Update on Edmonds

Capping a six month effort by the City Council, Planning Board, and city staff, the City of Edmonds updated its wireless communication facilities ordinance on April 2 in order to meet an April 14, 2019 deadline imposed by the Federal Communications Commission (FCC) to adopt aesthetic standards for small wireless facilities. 

Small wireless facilities are basically smaller versions of the ‘macro’ facilities seen on buildings, utility poles and monopoles for the past 20 years. Wireless network providers will be deploying small cells to meet increasing consumer demand particularly in densely populated areas because data usage is increasing at a tremendous rate. Small cells will close gaps in existing 4G coverage and will provide the framework for 5G technology when it is rolled out over the next few years.  

While small cell antennas and the related equipment will be physically ‘smaller’ in size than their ‘macro’ counterparts, more small cells will be needed to cover a given area because they are less powerful. For example, one ‘macro’ tower signal might be able to cover many square miles whereas a small cell signal might only cover several hundred square feet. As a result, it is easy to imagine that there could be hundreds of small cells deployed over the next decade in Edmonds since there are several carriers wanting to provide service across the city.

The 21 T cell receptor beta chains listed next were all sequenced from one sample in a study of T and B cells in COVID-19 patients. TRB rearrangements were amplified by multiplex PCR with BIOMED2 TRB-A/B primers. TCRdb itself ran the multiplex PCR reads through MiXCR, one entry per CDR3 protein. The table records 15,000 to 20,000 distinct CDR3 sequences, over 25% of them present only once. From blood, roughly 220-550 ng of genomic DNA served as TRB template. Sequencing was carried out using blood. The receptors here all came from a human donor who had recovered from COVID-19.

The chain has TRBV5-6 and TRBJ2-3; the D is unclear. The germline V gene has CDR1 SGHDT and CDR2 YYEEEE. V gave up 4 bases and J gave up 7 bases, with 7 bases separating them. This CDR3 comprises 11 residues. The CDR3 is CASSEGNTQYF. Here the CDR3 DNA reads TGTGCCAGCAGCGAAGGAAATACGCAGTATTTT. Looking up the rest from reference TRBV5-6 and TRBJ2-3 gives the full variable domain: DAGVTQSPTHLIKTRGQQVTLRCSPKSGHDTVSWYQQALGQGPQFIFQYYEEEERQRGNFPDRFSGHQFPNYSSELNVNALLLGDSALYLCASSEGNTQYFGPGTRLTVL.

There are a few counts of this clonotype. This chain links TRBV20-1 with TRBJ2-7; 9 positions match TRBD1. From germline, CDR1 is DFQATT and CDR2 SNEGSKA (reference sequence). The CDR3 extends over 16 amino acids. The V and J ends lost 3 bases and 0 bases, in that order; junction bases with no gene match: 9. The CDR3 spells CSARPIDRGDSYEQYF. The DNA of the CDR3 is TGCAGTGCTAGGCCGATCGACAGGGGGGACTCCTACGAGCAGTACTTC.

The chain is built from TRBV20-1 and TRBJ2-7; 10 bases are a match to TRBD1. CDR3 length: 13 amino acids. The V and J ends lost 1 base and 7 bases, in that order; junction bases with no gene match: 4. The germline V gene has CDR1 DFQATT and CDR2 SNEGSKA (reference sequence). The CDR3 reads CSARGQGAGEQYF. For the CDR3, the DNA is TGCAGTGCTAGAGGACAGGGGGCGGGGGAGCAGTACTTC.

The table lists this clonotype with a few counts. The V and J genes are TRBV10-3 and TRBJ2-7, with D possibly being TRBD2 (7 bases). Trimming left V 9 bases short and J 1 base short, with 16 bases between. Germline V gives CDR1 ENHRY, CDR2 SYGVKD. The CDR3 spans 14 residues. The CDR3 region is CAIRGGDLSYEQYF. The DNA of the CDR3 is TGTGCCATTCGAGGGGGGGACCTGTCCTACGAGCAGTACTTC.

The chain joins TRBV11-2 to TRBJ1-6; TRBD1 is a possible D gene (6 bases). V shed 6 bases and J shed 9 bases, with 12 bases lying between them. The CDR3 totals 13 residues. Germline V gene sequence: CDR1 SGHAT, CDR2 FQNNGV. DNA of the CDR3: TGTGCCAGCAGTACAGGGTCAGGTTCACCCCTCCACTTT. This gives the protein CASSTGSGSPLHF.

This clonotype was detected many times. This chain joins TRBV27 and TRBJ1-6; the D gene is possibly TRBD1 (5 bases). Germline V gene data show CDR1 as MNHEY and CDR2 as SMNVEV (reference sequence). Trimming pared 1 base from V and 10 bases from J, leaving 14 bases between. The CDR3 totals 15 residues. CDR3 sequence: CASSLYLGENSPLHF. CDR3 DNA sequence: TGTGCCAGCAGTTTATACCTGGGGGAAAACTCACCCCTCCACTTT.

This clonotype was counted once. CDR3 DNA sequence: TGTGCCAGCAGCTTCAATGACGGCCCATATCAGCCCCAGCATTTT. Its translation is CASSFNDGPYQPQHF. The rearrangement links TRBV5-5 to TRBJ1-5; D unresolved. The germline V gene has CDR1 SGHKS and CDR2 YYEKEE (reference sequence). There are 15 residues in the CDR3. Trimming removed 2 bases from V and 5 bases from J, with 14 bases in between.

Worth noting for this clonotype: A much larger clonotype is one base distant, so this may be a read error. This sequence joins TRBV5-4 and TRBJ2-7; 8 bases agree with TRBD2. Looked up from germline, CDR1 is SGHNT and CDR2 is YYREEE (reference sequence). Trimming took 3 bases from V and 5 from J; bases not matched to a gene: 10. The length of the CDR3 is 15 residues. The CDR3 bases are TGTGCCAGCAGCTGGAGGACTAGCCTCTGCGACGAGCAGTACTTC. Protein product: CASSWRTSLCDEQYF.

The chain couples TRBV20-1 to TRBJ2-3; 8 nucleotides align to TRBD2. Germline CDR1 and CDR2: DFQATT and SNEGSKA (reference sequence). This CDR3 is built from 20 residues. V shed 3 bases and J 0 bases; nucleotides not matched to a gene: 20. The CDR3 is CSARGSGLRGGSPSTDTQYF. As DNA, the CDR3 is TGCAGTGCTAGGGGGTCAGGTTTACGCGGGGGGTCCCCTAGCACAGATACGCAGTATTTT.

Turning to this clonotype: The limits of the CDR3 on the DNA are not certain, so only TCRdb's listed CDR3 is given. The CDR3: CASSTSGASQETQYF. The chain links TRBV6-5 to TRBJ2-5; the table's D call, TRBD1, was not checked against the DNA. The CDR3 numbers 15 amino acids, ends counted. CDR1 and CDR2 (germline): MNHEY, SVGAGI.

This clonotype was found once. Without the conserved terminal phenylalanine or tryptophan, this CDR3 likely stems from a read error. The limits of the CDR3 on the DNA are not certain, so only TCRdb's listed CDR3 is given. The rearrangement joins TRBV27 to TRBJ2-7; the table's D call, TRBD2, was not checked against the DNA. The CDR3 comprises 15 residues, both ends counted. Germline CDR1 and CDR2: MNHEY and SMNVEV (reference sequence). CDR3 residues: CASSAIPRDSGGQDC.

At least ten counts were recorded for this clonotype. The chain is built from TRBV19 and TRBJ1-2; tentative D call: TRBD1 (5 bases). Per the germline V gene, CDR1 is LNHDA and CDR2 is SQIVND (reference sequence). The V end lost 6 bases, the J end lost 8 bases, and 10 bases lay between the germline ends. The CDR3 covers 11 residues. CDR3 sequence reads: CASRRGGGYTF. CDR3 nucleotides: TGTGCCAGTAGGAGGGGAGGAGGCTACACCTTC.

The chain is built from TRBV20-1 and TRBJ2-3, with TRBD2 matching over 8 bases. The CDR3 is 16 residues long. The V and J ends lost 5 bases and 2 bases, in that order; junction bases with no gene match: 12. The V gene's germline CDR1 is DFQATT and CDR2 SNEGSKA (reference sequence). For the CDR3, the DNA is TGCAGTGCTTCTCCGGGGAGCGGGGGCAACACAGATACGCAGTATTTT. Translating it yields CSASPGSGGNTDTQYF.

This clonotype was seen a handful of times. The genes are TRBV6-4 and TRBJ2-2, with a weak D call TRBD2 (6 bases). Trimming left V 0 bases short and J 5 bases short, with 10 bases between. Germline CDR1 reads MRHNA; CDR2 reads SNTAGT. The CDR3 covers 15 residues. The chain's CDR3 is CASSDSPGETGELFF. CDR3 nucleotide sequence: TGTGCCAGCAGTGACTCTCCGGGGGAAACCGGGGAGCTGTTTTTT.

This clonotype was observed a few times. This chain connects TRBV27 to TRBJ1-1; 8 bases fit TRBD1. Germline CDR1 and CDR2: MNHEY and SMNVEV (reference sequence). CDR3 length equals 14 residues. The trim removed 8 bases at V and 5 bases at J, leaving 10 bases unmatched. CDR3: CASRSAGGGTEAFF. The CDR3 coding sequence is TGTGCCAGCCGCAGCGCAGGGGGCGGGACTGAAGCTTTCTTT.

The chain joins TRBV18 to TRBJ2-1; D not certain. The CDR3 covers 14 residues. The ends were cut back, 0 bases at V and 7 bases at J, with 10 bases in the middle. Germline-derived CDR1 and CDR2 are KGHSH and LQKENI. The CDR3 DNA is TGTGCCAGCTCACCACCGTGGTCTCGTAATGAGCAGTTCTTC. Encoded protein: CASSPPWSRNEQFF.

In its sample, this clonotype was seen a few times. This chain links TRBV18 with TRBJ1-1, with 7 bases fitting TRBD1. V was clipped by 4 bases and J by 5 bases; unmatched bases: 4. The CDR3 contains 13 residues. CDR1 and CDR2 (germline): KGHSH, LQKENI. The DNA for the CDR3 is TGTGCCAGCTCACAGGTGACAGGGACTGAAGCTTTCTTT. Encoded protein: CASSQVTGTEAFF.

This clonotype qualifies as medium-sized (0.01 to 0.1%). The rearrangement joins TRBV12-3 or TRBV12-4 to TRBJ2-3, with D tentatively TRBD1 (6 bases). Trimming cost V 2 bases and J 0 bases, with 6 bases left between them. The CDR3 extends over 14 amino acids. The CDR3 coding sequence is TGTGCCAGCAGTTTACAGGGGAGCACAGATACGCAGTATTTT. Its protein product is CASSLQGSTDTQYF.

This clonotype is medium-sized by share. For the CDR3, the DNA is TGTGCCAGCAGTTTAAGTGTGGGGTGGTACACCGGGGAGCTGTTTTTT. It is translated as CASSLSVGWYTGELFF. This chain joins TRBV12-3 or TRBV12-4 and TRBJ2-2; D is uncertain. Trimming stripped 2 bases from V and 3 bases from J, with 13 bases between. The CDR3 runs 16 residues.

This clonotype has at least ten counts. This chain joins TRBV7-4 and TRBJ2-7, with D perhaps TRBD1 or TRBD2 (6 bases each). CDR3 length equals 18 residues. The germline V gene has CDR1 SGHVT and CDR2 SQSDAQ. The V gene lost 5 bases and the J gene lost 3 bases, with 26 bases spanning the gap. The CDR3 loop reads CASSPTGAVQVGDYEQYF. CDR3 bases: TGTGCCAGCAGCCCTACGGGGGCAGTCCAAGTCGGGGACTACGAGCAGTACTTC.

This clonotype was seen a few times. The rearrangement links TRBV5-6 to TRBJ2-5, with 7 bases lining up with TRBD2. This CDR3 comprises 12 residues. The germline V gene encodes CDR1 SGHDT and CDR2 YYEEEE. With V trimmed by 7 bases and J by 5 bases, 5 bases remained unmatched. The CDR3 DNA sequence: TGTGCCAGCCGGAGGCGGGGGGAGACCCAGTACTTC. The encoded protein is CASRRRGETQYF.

Edmonds chose to regulate both the location and appearance of small cells in order to minimize their visual impact (local governments cannot exclude providers and cannot regulate based on health impacts). Locating small cells on private property is encouraged where possible as long as the antennas and equipment are concealed or camouflaged. To locate in the right-of-way, as is generally preferred by the wireless industry, providers will have to step through five location options based on a preferred aesthetic hierarchy. A wireless carrier can only step from one location to the next if the former is technically infeasible or not allowed by the pole owner. The hierarchy preferences step through full concealment options (keeping wires and equipment hidden) down to unconcealed/partially camouflaged options: inside a hollow utility pole; inside freestanding small cell or light pole; on top of an existing wood utility pole; on the side of an existing wood utility pole; and, lastly, mounted on utility wires between poles (referred to as strand-mounts). Photos of each type of installation are shown below:

5g

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